Jason Zentz presents at ACAL

April 7, 2015

PhD candidate Jason Zentz presented his paper Partial Wh-Movement in Shona: A Hybrid Wh-Question Formation Strategy at the 46th Annual Conference on African Linguistics (ACAL), held at the University of Oregon on March 26-28th. In the paper, Jason analyzes wh-movement in Shona, a Bantu language, as a composite of full wh-movement, as seen in languages like English, and wh-in-situ, as seen in languages like Chinese. The complete abstract for the talk is included below:

This paper addresses partial wh-movement in Shona ([sna], Bantu, Zimbabwe), which is sensitive to islands below but not above the pronunciation site of the wh-phrase. This contrasts with partial wh-movement in languages such as Kîîtharaka (Muriungi 2003, Abels 2012) and Singaporean Malay (Cole & Hermon 1998), which is sensitive to islands both below and above the pronunciation site. I argue for a composite derivation of the Shona phenomenon: the wh-phrase moves overtly to its pronunciation site at an intermediate clause boundary, where it is unselectively bound by a null operator in the scopal position.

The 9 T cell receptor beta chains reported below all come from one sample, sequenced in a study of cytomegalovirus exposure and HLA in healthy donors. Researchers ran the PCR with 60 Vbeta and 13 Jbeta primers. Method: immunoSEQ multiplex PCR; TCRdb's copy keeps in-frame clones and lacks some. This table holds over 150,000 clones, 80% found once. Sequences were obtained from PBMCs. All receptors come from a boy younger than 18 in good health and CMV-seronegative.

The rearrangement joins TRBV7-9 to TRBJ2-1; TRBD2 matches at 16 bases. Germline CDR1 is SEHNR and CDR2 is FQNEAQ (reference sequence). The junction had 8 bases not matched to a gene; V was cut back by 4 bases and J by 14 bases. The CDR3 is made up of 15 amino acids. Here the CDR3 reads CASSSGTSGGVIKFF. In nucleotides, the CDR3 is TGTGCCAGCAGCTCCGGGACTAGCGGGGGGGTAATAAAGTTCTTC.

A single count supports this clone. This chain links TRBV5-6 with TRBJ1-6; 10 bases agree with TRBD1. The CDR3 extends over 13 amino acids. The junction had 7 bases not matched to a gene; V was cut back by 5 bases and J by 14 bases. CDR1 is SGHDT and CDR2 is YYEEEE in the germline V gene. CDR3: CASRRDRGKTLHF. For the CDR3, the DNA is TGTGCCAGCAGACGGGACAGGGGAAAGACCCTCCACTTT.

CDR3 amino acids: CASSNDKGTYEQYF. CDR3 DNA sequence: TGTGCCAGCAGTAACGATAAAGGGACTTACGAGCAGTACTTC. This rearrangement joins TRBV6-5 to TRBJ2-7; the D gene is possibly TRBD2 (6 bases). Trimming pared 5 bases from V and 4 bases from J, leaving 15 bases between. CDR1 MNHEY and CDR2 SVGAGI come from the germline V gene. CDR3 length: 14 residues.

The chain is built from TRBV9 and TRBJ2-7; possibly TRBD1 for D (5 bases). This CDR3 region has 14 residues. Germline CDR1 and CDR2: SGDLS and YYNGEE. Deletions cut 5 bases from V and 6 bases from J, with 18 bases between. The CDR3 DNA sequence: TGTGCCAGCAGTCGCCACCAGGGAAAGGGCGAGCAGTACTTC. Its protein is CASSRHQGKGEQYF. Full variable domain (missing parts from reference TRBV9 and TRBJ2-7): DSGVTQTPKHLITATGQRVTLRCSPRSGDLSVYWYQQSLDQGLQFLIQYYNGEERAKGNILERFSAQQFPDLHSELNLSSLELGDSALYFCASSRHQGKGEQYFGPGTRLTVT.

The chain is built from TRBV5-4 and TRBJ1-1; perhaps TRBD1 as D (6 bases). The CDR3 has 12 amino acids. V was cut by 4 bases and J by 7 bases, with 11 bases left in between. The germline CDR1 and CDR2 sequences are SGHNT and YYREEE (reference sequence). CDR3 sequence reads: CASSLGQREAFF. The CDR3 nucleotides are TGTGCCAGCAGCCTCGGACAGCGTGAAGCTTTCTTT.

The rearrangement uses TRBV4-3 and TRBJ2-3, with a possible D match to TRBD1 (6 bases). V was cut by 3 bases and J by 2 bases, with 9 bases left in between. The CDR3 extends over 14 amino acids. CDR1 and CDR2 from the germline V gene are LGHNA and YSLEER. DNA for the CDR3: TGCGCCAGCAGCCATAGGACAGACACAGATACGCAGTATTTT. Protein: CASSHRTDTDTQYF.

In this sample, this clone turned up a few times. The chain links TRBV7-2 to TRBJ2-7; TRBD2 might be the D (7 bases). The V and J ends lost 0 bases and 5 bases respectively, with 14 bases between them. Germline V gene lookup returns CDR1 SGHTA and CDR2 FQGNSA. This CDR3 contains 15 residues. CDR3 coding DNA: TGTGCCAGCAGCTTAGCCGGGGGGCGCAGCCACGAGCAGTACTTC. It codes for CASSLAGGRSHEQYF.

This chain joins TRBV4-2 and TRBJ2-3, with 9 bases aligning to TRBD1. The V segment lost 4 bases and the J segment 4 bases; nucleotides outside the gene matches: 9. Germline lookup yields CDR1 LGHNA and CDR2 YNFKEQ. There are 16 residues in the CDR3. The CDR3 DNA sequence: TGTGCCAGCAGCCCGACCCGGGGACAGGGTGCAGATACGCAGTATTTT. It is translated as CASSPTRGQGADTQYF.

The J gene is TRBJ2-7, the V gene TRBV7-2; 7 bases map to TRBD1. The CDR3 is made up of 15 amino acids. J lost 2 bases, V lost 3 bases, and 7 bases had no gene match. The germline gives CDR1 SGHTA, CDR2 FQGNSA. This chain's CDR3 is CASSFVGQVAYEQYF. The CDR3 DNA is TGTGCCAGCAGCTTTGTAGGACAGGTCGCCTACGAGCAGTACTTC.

I show that in Shona partial wh-movement, the relation between the wh-phrase’s base position and its pronunciation site patterns like full wh-movement in terms of island sensitivity, cleft structure, extraction marking, and reconstruction effects. On the other hand, the relation between the wh-phrase’s pronunciation site and its scopal position displays the same lack of island sensitivity and lack of extraction marking exhibited by wh-in-situ in this language. Thus, Shona partial wh-movement can be reduced to a hybrid of full wh-movement and wh-in-situ. This composite derivation has been predicted to be possible (Sabel 2000, Abels 2012), but clear empirical support for it has been lacking until now.
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